Cork University Business School - Book Chapters

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Now showing 1 - 5 of 5
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    Technology in human resource functions: Core systems, emerging trends and algorithmic management
    (Emerald Publishing, 2022-08-22) Jooss, Stefan; Duggan, James; Parry, Emma
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    (Emerald Publishing Limited, 2021-07-27) Jooss, Stefan; Burbach, Ralf; Ruël, Huub
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    Open innovation strategy of an early-stage SME
    (Springer Nature Switzerland AG, 2021-03-26) Barrett, Gillian; Dooley, Lawrence
    Leverage of both triple helix stakeholders through open innovation (OI) by early-stage SMEs is an area of inter-organisational collaboration that remains understudied. This chapter seeks to address this gap in the literature by exploring an exemplar case study of an early-stage medical device SME and the role of harnessing the R&D potential of public and private resources through collaborative projects for venture growth and the development of technological disruptive R&D. This study examines the partner resources harnessed, the objectives and nature of these engagements and the enablers/constraints of the SME in leveraging open innovation to advance their technological platform development. The analysis highlights that early-stage SMEs are capable of pursuing an OI strategy to leverage universityâ industryâ government resources and that the breadth of organisational collaborators increases as their capability to manage such collaborative R&D projects increases. Harnessing the potential of these external entities has enabled the SME case to raise the necessary funding, build industrial credibility, and achieve R&D co-creation to progress their disruptive technology closer to market launch and to grow the venture.
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    Global talent and mobility in a decentralised multinational enterprise
    (Edward Elgar Publishing, 2020-02-28) McDonnell, Anthony; Jooss, Stefan; Scullion, Hugh; Dundon, Tony; Wilkinson, Adrian
    This case examines several key issues and challenges faced by a European-owned, building materials sector multinational enterprise (MNE) that has grown rapidly over the past four decades based largely on an international strategy of cross-border acquisitions. The case highlights links between the business strategy and global talent management and, more particularly, the role of the corporate human resource (HR) function in the context of a company with a culture committed to delivering superior performance through a highly decentralised approach to managing international business operations. The case illustrates some of the complexity of global staffing and talent management issues in developed markets and also in the emerging markets of Central and Eastern Europe (CEE) and Asia. The talent management challenges are arguably more acute in these regions due to greater cultural and institutional differences, which results in a particular demand for a distinctive type of managerial talent which can operate effectively in these culturally complex and geographically distant markets (Skuza et al., 2013).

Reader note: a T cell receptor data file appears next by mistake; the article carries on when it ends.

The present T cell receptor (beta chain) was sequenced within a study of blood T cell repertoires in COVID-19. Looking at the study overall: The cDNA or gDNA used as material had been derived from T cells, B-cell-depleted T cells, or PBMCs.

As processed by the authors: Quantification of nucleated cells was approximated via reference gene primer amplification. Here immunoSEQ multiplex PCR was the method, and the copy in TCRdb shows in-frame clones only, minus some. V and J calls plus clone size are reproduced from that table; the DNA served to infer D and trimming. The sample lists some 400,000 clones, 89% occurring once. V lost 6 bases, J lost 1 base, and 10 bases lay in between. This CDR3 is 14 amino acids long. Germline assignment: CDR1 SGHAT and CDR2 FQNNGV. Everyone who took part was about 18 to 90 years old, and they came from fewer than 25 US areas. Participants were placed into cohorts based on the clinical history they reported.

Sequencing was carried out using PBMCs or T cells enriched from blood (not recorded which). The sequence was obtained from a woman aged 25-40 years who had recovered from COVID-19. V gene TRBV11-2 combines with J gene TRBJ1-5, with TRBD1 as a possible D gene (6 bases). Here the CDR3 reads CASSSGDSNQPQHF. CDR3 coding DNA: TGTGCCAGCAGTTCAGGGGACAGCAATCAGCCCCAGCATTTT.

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    Assessing the degree of human resource innovation: an exploratory analysis of Irish hotel corporations
    (Emerald Publishing Limited, 2017-08) Jooss, Stefan; Burbach, Ralf
    Purpose: Although a need for innovative approaches to the strategic management of human resources (HR) has been identified, many firms continue to rely solely on their HR information systems instead of adapting to the digital consumer with innovative tools and digital HR management (d-HRM). This research aims to evaluate critically the degree of digital innovation of HR practices in the Irish hotel industry. Methodology/approach: For this qualitative study, a total of 10 semi-structured interviews were conducted with key personnel at both corporate and property level HR in the two largest Irish hotel groups. Findings: Findings show an overall lack of technological innovation and most of the principal HR activities are digitalised to a very limited extent. In addition, the perception of the degree of digitalisation varies significantly between the managers in both organisations. Practical and social implications: In order to attract digital natives and to increase their competitiveness within the sector, Irish hotel corporations will need to invest significantly in innovation within their HR departments to capitalise on the strategic and operational advantages of d-HRM. Thus, a more strategic approach towards HR innovation is needed. Originality/value: This chapter operationalises the concept of HR innovation in the context of the hotel industry; it analyses the key HR activities in hotel operations with regard to the extent to which they are digitalised; and it develops a model of HR digitalisation that can be applied to the hotel and other industries. This research, therefore, contributes to the existing body of knowledge on HR innovation with a specific focus on the hotel industry.